Alex put his cup on the table closest to him. "Dee is twenty," he said. "Hasn't she already made a come-out?"
"Well, she has been 'out' in the neighborhood, certainly. And she has had her share of proposals. But she's refused them all, so I said that when I took Sally to London, Diana could come along."
"An incredibly generous offer that we deeply appreciate," Mrs. Sherwood said softly.
Lady Standish patted her cousin's hand. "I have never forgotten how kind Diana was to Sally the year that she was so ill. And I will be very happy to have your company."
The two women smiled mistily at each other. "So you are taking both Dee and Sally to London for the Season," Alex said. "Is this a husband-hunting expedition?" His voice was a little tense.
"Of course it is," Lady Standish returned.
"That's the whole reason for any young girl to make a come-out."
At this point, the door to the Yellow Drawing Room opened and a beautiful girl with coppery-gold curls and wearing a well-used riding habit came into the room. Alex's breath caught.
"I am sorry to have to tell you this, Cousin Amelia, but Maria fell off her pony and I'm afraid she may have broken her collarbone. She is asking for you. Will you come?"
Lady Standish got immediately to her feet. "Of course I will come. What happened?"
"A deer darted out on the trail and spooked Candy. Maria fell off. I am terribly sorry, Cousin Amelia. It all happened so quickly that there was nothing we could do."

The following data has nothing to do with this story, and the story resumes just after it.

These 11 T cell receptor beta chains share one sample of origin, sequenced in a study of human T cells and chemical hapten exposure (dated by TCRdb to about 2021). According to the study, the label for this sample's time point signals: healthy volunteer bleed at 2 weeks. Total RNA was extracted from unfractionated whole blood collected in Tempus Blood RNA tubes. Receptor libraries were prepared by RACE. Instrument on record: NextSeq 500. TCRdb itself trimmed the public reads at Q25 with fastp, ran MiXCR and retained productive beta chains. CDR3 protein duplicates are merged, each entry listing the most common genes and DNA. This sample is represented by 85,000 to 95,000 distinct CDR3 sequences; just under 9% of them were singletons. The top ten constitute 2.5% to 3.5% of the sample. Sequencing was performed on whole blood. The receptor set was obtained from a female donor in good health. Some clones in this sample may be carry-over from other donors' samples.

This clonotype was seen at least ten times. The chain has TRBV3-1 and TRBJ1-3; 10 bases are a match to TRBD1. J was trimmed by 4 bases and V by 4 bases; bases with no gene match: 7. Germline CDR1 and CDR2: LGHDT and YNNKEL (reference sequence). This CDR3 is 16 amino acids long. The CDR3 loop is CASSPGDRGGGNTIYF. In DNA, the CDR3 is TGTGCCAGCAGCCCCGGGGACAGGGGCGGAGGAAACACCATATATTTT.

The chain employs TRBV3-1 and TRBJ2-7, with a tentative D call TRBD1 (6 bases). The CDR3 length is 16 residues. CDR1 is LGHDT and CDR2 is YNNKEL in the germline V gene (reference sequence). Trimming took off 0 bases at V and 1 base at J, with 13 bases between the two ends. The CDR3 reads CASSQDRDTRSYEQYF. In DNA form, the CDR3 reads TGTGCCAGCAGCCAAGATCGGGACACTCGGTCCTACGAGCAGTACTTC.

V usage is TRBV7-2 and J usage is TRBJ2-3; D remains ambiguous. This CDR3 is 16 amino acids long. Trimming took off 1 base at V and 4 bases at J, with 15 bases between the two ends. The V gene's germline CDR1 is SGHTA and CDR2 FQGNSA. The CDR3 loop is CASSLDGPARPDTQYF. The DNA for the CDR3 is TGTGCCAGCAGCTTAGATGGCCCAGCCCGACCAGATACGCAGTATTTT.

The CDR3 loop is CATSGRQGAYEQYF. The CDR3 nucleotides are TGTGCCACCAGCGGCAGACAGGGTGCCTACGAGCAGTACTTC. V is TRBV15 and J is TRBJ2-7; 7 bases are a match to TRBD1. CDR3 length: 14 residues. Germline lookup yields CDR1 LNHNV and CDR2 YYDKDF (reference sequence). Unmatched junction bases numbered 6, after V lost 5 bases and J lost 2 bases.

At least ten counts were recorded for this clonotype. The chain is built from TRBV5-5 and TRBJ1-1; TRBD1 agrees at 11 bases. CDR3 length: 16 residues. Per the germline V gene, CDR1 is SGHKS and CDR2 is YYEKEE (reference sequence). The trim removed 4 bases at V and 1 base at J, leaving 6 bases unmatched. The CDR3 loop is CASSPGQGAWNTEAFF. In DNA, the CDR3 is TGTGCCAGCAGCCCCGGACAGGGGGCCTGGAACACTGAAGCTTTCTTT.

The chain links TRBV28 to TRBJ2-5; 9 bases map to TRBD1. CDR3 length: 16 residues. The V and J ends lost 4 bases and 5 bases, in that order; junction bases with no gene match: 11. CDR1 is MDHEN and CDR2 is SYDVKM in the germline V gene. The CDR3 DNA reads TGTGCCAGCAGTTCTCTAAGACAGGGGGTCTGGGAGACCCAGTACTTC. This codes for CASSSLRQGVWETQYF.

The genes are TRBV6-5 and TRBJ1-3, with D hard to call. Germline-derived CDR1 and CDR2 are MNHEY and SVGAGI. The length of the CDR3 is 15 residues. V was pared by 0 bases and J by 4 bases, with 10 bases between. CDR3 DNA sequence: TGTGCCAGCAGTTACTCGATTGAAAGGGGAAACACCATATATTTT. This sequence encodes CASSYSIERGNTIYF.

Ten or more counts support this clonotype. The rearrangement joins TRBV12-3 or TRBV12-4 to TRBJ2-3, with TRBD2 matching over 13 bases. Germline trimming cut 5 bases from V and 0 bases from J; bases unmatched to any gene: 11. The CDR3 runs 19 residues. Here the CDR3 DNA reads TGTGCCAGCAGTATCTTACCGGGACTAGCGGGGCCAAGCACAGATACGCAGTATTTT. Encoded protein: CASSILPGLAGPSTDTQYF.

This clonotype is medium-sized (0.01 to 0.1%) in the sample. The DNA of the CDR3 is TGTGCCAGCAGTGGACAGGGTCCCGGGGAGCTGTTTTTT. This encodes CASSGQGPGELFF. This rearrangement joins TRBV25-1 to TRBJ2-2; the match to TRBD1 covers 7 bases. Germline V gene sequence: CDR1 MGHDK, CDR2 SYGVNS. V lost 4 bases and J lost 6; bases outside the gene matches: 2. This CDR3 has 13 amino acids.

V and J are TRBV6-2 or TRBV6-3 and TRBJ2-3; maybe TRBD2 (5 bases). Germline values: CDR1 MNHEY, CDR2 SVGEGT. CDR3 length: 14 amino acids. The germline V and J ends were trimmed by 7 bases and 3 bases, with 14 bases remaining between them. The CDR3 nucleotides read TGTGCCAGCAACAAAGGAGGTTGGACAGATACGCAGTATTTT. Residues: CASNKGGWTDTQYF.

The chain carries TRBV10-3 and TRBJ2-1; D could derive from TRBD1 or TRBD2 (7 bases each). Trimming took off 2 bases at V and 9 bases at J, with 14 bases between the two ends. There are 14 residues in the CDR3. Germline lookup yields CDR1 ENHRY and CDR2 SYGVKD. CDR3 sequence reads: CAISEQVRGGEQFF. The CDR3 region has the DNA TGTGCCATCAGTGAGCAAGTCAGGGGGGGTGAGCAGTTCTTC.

"Have you sent for the doctor?" Lady Standish asked as she made for the door.
"Yes. I sent one of the grooms from the stable."
"Oh dear!" Lady Standish moaned. "What is it about that child that she is always in trouble?"
The door closed behind her.
Alex, who had stood up as soon as Diana entered, now said, "Hello, Dee. It's good to see you again."
The girl's dark brown eyes turned to him. Something flashed in their brilliant depths and then was gone. Her hand touched the back of the sofa. "Hello, Alex," she said. There was a pause. "Or should I call you 'your lordship'?"
He felt himself flush. "I will always be Alex to you. You know that."
She raised a perfect winged brow. "Do I?"
He felt his breathing coming faster than usual.
She had been beautiful at seventeen, but now, at twenty... "You should," he managed to say firmly.
She shrugged, a lissome movement of her slender shoulders. "It's good you've finally come home. Your mother has need of you. Standish Court is an enormous estate. You have responsibilities here."
The brown eyes that were looking at him were cold. He was not accustomed to having Diana look at him like that, and he set his mouth and said quietly, "I realize that. That's why I have come."
"The war is over anyway, is it not?" she said.
"Yes. The allies are ready to enter Paris, and Napoleon will be forced to sign an Act of Abdication one of these days."
Dismissing him from her attention, Diana turned to her mother. "I think I will go back to the stables and check on Candy, Mama. She didn't seem to take any harm, but I want to make sure."
"I'll go with you," Alex said quickly. "I'd like to see what horses you have. Monty is still here, isn't he?"
"Of course. In fact, I have been riding him, so he is in excellent condition."
He turned to Mrs. Sherwood. "Will you excuse us, ma'am?"
She looked from him to her daughter then back again to him. "Of course," she said after the briefest of pauses. "When you are done, return to our house, Diana. I want to finish fitting that new dress of yours."
"All right, Mama," Diana said, and the two young people went out the door.